Fast approaching Christmas is rightfully considered as the world’s greatest environmental disaster repeated annually. In Australia we spend 60% more of our income on Christmas gifts and food. Spending more translates into more waste - in fact, during “the most wonderful time of the year” Australians generate 30% more of household waste. Most of the Christmas rubbish comes from food, unwanted gifts, wrapping paper, decorations and gift packaging. Since more and more people are becoming conscious about the environment and pollution, we’ve put together a guide that can assist you in reducing your Christmas waste footprint by switching to smart eco-friendly alternatives.
Happy reading & Merry Christmas to you and your loved ones!
Every single year in Australia $8 billion worth of edible food goes to the garbage bin. Large part of it is wasted during The Christmas period. Research conducted by KitchenAid has discovered that 9 in 10 Aussies usually discard around 25 per cent of their food during the month of December alone. There are few reasons behind such a dramatic food wastage. Firstly, there are still many of us that go shopping without a list of what we need to buy. Such approach often leads to compulsive shopping decisions - it is especially so during festive season when supermarkets and retail stores are full of ads, gimmicks and promotions that are hard to resist. Secondly, oftentimes we overcook driven by a desire to impress our guests and family members. Needless to say that leftovers after such feasts go often directly into the trash bins. And, finally, The Christmas period is full of occasions when we don’t cook at home but eating out instead - at such situations it is often hard to control portion sizes where all the uneaten food goes to waste.
So, this time around, try not to fall into aforementioned traps in order to waste as little food as possible: go shopping with your Christmas shopping list, do not overcook and when eating out ask to pack your leftovers and then bring it home. After all, Christmas is not about what you eat, it’s about being around your loved ones and spend some quality time together.
As to food sources, it’s also important to remember that your best bet in terms of sustainability is are local and seasonal produce.
In 2018 Australians cumulatively spent nearly 11 billion dollars on Christmas gifts for their family members and friends with an average citizen spending around 600 dollars. Interestingly, quite a big part of this expenditure - $400 million to be precise - was spent on 10 million unwanted gifts many of which were not returned back to retailers and thus ended up in landfill adding up on Christmas waste.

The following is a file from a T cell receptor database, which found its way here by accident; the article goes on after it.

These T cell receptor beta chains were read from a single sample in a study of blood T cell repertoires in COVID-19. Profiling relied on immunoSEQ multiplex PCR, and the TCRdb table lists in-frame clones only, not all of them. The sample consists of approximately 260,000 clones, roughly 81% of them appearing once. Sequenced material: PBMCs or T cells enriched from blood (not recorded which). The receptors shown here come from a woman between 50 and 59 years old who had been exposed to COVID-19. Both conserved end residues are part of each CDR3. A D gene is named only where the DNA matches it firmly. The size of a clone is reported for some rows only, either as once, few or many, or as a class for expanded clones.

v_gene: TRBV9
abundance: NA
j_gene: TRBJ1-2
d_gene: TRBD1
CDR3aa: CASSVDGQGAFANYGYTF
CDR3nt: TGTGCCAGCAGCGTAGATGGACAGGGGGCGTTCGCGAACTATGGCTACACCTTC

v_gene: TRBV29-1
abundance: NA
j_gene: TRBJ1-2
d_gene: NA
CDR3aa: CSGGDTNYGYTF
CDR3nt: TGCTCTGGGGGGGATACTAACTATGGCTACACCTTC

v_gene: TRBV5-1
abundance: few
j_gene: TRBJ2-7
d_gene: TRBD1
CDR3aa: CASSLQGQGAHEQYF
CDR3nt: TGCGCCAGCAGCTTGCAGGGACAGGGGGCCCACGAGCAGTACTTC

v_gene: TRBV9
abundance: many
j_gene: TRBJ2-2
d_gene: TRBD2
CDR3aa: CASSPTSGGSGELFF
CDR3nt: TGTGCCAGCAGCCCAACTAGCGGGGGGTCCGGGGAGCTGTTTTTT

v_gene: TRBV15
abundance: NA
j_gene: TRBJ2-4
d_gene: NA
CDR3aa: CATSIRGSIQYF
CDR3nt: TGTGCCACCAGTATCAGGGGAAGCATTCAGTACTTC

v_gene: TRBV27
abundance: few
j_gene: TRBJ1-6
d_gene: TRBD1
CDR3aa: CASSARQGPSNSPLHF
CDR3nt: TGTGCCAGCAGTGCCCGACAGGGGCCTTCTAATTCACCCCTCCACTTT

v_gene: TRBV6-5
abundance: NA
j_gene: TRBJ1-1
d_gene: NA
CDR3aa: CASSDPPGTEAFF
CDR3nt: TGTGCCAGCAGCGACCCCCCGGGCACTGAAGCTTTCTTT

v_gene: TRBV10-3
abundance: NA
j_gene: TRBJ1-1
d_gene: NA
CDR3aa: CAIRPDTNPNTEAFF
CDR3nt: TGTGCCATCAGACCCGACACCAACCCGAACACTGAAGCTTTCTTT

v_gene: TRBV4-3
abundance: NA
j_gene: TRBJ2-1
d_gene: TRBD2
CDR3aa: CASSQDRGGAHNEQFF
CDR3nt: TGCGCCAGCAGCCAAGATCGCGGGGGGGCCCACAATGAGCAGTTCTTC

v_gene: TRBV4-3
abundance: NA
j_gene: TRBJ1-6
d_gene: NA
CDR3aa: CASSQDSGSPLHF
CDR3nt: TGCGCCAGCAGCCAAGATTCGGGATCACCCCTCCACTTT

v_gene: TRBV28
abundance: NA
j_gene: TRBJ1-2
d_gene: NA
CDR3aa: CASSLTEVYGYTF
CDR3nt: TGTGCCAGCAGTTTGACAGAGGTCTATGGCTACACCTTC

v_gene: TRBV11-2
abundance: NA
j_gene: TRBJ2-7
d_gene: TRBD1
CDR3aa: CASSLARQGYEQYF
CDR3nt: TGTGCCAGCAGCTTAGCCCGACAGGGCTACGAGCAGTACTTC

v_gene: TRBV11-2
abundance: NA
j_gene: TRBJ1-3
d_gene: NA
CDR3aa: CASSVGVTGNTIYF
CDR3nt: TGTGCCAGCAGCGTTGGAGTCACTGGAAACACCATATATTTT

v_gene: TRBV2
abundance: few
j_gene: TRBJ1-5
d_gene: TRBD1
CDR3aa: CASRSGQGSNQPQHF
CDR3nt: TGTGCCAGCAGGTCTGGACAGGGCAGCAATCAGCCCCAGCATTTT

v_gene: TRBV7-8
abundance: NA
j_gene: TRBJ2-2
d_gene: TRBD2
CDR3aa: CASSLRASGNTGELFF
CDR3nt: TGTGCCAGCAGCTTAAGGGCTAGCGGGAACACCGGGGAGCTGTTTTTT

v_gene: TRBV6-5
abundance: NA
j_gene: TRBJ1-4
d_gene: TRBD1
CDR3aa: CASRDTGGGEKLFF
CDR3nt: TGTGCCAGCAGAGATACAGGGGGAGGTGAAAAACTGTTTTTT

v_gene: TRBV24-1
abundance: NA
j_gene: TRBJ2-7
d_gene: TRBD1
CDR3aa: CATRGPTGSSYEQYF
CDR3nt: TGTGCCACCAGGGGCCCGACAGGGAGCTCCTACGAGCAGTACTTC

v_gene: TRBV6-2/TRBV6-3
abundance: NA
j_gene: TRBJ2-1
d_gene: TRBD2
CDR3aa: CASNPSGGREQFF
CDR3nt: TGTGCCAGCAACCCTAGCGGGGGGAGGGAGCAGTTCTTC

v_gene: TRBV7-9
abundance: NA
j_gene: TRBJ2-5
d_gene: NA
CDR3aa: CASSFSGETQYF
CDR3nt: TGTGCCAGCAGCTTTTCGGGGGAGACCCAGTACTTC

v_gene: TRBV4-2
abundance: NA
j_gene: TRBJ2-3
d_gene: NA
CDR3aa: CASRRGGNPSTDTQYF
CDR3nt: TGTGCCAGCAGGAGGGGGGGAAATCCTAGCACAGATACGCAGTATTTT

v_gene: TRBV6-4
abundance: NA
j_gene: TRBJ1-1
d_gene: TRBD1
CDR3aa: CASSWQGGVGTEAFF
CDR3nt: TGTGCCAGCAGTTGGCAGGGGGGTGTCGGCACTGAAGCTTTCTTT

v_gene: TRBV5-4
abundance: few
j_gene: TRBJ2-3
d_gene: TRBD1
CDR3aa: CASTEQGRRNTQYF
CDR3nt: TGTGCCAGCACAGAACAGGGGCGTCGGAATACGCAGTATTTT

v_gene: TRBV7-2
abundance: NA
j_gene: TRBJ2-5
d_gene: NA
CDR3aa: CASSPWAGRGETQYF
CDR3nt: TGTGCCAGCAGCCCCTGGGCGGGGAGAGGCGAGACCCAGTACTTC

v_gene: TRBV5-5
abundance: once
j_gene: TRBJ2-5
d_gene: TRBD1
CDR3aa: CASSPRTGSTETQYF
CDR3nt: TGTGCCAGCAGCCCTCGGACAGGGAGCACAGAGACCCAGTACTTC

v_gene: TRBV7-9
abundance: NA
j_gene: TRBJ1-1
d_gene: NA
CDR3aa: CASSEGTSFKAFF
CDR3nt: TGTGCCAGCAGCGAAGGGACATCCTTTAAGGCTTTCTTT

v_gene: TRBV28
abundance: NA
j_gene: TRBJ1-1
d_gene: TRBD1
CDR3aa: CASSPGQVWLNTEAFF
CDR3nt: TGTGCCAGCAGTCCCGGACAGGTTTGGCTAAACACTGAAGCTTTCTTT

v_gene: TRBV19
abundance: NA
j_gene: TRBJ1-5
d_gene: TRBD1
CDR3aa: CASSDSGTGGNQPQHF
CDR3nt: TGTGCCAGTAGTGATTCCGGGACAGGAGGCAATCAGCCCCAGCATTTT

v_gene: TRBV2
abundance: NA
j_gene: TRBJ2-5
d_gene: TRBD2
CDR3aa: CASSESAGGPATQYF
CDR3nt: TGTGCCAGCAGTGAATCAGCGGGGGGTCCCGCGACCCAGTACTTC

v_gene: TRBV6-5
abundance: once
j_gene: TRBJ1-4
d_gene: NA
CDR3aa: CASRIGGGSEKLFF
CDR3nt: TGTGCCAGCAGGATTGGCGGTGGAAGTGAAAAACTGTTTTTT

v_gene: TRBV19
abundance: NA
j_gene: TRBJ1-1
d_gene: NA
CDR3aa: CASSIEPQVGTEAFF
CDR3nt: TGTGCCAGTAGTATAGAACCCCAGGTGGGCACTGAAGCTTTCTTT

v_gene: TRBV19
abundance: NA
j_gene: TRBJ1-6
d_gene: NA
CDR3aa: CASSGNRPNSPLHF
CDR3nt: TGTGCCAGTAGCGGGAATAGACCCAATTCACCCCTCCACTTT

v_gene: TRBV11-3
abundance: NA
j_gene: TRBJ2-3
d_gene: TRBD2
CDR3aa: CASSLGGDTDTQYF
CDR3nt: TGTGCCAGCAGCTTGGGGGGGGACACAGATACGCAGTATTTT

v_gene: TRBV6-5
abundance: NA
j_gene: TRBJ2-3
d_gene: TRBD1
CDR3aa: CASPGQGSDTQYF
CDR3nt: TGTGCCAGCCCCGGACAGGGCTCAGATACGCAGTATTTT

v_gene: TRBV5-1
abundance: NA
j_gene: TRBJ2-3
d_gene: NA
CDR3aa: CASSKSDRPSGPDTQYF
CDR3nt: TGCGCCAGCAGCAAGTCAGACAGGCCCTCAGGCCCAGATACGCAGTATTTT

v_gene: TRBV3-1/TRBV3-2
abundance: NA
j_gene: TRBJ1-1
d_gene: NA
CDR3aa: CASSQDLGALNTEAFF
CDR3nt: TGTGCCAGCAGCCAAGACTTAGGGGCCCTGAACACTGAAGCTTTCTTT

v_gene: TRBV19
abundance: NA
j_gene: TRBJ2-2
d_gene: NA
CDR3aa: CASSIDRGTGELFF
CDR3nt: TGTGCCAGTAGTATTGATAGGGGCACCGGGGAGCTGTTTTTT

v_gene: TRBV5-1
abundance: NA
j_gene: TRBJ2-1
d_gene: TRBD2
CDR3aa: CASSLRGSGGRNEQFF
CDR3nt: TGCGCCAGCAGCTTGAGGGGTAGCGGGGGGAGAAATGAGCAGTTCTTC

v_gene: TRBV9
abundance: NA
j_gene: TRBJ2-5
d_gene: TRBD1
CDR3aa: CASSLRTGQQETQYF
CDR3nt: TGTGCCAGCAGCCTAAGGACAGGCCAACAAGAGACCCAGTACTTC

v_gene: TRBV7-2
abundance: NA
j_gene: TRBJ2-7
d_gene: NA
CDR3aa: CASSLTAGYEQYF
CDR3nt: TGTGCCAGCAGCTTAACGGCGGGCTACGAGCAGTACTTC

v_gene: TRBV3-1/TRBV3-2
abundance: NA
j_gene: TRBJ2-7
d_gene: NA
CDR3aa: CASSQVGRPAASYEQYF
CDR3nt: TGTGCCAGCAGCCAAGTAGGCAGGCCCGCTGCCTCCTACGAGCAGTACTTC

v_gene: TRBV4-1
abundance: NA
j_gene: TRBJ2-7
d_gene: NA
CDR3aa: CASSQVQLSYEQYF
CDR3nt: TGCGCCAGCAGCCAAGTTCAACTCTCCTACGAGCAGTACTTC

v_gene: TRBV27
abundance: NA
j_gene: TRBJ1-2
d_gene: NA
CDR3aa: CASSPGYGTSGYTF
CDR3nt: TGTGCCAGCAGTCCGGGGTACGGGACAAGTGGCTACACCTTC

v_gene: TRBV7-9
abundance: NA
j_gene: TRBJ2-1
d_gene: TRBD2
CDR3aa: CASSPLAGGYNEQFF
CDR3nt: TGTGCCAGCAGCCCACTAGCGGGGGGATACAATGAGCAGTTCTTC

Research commissioned by ING revealed that about 25% of the respondents would prefer to receive “socially conscious or eco-friendly gifts” for Christmas this year. On the contrary, among the least wanted presents are candles, novelty items, pamper products, PJs, slippers, underwear and socks.
If you are trying to reduce your carbon footprint this year, why not to shift from giving physical gifts to surprising your loved ones with experiences? Such gifts are not only memorable, but also do not require any packaging, so it’s a win-win - for both a gift recipient and the environment. Another zero waste gift idea is to give donations to charities that your loved ones support and believe in. Handmade gifts and even second-hand items such as cool vintage and antique pieces are another wonderful and sustainable ideas. And as mentioned above, it seems that eco-friendly gifts (think Keep cups, reusable bags, straws, cutlery, etc.) seem to be appreciated by many. Plenty of options as you can see!
Shockingly, in Australia we use about 8000 tonnes of wrapping paper every Christmas which is an equivalent of 50000 trees. The truth is that you can easily avoid buying wrapping paper each year. Instead, use its greener alternatives such as old newspapers, recycled paper, children’s art or fabric. Don’t forget to ditch sticky tape and synthetic ribbons - those items add up to Christmas waste significantly. As an alternative choose fabric ribbons, cotton, or hemp twines. Following these recommendations your gifts this festive season will definitely stand out among others.
Be aware that most artificial Christmas trees are made from PVC plastic. To have a lower environment impact than a real Christmas tree, an artificial tree has to be reused for at least 20 years. Sadly, some of those are thrown away after only one season.
Real Christmas trees are kinder for the environment - unlike their plastic counterparts, a cut down Christmas trees were helping to remove dust from the air, but also produced oxygen and absorbed carbon dioxide.
If you want to opt for a less traditional option, why not to choose an eco-friendly wooden Christmas trees that will serve you and your family for the many years to come.
Tableware & napkins
Disposable tableware and cutlery are one of the biggest pollutants, so if you care about the environment it only makes sense to use a real tableware instead. As to the napkins, replace paper with fabric ones (how about linen?). As an idea tie them in twine and add some natural elements such as dried oranges, a twig or a cinnamon stick.
Once all that Christmas spirit is over, and all your family and friends have returned home, it's time to clean up the mess. Even though you've decided on trying to reduce your Christmas waste to a minimum, the reality is that there will still be something you will have to throw away during the festive season. If you are sick and tired of using single-use plastic garbage bags that contribute to the plastic pollution significantly, we are here to offer you a guilt-free garbage bag alternative - TOMbag reusable garbage bags which are made from certified recycled plastic, are washable, durable, waterproof and simply awesome!